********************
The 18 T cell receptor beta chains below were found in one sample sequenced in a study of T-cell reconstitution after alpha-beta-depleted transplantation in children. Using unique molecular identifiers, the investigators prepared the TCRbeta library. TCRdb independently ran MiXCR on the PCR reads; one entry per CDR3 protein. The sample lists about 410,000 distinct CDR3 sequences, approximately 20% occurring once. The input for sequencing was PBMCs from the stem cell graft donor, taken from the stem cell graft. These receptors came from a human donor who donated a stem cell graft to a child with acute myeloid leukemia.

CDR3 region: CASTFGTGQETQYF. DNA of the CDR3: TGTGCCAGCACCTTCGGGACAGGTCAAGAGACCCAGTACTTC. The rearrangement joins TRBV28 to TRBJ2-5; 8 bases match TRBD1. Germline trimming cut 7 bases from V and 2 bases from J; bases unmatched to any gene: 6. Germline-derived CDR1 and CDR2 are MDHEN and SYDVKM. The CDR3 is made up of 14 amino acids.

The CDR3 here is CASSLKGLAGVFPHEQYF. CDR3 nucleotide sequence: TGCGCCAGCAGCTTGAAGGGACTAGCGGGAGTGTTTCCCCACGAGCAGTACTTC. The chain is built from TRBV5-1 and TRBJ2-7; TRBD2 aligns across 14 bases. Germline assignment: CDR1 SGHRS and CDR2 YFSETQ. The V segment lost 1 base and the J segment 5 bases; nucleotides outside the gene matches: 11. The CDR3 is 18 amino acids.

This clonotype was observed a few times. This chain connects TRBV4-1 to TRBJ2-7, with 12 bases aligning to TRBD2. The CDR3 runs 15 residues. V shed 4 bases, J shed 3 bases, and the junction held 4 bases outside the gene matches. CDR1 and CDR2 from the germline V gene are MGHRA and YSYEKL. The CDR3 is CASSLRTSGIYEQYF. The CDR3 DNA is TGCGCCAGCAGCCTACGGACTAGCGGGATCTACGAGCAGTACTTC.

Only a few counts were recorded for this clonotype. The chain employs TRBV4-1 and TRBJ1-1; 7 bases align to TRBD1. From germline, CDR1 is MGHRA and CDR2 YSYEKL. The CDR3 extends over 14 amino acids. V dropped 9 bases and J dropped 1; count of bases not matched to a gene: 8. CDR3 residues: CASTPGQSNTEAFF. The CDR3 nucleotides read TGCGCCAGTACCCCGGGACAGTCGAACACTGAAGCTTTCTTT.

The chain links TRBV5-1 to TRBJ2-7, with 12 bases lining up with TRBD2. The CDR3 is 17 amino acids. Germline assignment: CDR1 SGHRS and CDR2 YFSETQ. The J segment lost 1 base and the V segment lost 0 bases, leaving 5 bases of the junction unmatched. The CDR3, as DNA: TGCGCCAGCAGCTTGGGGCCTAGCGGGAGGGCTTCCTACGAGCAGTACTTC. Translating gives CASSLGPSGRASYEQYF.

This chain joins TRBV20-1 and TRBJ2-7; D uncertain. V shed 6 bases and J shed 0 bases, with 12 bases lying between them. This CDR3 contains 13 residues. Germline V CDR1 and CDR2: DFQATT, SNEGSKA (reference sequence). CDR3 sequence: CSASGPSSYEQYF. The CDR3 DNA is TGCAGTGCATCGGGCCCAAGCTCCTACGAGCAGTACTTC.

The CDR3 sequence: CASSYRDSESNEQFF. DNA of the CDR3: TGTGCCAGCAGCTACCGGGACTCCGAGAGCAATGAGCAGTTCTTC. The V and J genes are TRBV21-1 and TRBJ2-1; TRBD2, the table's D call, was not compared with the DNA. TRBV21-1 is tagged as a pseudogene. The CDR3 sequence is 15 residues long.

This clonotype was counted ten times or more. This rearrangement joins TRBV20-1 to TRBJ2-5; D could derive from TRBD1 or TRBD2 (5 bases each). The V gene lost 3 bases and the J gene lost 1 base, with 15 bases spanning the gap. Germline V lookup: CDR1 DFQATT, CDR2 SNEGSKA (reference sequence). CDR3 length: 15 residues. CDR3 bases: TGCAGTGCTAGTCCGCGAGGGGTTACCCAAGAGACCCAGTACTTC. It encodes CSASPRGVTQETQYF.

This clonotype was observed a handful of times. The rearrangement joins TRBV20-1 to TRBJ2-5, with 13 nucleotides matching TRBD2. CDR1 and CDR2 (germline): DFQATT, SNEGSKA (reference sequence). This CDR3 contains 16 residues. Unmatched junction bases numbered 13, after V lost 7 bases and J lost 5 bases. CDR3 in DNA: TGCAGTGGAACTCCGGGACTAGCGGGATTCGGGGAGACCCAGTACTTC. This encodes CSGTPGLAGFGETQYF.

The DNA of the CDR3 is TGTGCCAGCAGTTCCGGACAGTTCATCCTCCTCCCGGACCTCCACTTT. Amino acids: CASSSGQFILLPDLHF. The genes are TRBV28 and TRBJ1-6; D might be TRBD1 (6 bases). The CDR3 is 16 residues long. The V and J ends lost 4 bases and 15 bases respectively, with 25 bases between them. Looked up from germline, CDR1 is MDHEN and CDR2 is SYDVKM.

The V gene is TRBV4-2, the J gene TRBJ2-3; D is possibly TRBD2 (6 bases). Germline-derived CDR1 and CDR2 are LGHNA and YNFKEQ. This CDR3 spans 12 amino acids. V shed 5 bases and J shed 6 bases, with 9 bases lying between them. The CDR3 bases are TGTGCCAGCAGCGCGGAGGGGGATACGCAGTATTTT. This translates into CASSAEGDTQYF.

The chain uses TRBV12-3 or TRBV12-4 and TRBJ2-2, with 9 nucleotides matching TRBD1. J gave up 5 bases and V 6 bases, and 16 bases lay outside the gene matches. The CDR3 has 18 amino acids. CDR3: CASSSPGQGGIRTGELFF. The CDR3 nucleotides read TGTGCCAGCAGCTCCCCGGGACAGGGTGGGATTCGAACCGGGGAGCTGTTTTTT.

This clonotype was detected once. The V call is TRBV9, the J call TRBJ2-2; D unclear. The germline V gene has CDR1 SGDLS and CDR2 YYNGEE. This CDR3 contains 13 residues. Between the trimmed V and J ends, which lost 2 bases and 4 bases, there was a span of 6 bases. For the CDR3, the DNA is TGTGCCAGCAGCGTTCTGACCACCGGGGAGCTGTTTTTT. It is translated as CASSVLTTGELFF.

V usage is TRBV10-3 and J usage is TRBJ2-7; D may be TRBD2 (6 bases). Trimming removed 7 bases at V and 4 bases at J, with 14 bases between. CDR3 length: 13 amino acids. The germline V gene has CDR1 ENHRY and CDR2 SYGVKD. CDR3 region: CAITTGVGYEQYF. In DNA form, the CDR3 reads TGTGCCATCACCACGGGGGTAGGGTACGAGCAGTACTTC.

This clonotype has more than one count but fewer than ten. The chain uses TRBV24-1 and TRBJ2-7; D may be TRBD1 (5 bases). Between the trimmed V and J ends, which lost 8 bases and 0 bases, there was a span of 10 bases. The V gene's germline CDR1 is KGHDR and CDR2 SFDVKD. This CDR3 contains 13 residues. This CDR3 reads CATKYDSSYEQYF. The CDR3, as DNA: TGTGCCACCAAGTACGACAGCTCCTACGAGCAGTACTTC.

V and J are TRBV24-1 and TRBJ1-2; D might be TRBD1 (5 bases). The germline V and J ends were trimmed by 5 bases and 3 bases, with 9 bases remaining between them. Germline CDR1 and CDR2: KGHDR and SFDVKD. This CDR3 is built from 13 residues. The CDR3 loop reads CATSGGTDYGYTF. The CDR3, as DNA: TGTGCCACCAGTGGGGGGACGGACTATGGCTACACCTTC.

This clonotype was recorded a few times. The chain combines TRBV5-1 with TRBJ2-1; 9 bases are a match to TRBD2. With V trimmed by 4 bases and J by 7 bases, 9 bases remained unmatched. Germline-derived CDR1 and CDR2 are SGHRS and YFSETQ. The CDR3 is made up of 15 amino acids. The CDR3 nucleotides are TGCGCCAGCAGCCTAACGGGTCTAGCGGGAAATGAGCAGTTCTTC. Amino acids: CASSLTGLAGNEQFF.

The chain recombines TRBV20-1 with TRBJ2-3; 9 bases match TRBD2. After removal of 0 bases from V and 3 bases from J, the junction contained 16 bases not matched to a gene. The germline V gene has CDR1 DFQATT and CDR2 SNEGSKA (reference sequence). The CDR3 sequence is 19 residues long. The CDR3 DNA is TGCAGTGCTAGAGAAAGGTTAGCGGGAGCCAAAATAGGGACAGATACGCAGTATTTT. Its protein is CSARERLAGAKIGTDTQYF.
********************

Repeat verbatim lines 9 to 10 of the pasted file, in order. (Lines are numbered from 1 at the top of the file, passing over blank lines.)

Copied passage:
This clonotype was counted ten times or more. This rearrangement joins TRBV20-1 to TRBJ2-5; D could derive from TRBD1 or TRBD2 (5 bases each). The V gene lost 3 bases and the J gene lost 1 base, with 15 bases spanning the gap. Germline V lookup: CDR1 DFQATT, CDR2 SNEGSKA (reference sequence). CDR3 length: 15 residues. CDR3 bases: TGCAGTGCTAGTCCGCGAGGGGTTACCCAAGAGACCCAGTACTTC. It encodes CSASPRGVTQETQYF.

This clonotype was observed a handful of times. The rearrangement joins TRBV20-1 to TRBJ2-5, with 13 nucleotides matching TRBD2. CDR1 and CDR2 (germline): DFQATT, SNEGSKA (reference sequence). This CDR3 contains 16 residues. Unmatched junction bases numbered 13, after V lost 7 bases and J lost 5 bases. CDR3 in DNA: TGCAGTGGAACTCCGGGACTAGCGGGATTCGGGGAGACCCAGTACTTC. This encodes CSGTPGLAGFGETQYF.